2. The employer and supervisor should ensure that a worker who uses a fall protection system to prevent a fall is adequately instructed in its use by a competent person.
  3. The employer and supervisor should ensure that a fall protection system is used whenever a fall from a height involves a risk of injury and that the components of the fall protection system are adequate to protect the worker.
  4. The employer, supervisor and workers should keep work surfaces clear of slip and trip hazards to the greatest extent possible.
  5. Workers should:
    • follow the instruction and training provided by the employer;
    • learn to recognize potential slip and trip hazards;
    • report to their supervisor, anything they feel could be a threat to sound footing.

Factors to Consider in Fall Prevention

Falls From Heights

  1. The employer should develop safety procedures for each job task that requires a worker to work at a height greater than three metres.
  2. Each procedure should outline specific safety precautions to be taken to protect the worker from a fall. The employer should instruct workers in these procedures and review them before a worker starts the task.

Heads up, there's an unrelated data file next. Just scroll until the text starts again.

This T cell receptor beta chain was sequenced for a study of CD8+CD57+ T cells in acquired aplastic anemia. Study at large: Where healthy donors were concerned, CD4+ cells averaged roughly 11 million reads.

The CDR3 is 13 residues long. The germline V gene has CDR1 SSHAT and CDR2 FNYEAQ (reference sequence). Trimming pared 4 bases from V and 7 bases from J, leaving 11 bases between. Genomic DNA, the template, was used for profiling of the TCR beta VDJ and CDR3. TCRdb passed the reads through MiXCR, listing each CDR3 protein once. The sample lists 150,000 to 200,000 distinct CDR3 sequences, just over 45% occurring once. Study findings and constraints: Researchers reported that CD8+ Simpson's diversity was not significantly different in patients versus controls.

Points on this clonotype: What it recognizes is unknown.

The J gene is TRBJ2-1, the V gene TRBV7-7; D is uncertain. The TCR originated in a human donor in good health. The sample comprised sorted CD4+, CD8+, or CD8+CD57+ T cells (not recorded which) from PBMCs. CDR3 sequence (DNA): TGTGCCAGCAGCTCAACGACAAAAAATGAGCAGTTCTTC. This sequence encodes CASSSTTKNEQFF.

3. Where there is a hazard of falling between levels or floors within a building or structure, a guardrail system should be provided as the primary means of fall protection. The guardrail system should be constructed to withstand all loads applied to it.
  4. If a guardrail system cannot be installed, the employer should provide adequate protection to protect the worker from a fall.
  5. The employer should provide adequate protection when a guardrail system has to be removed temporarily to perform work. The employer may consider:
    • providing an alternate means of fall protection that will not allow a worker to fall onto either the ground or another level or object below the work; and,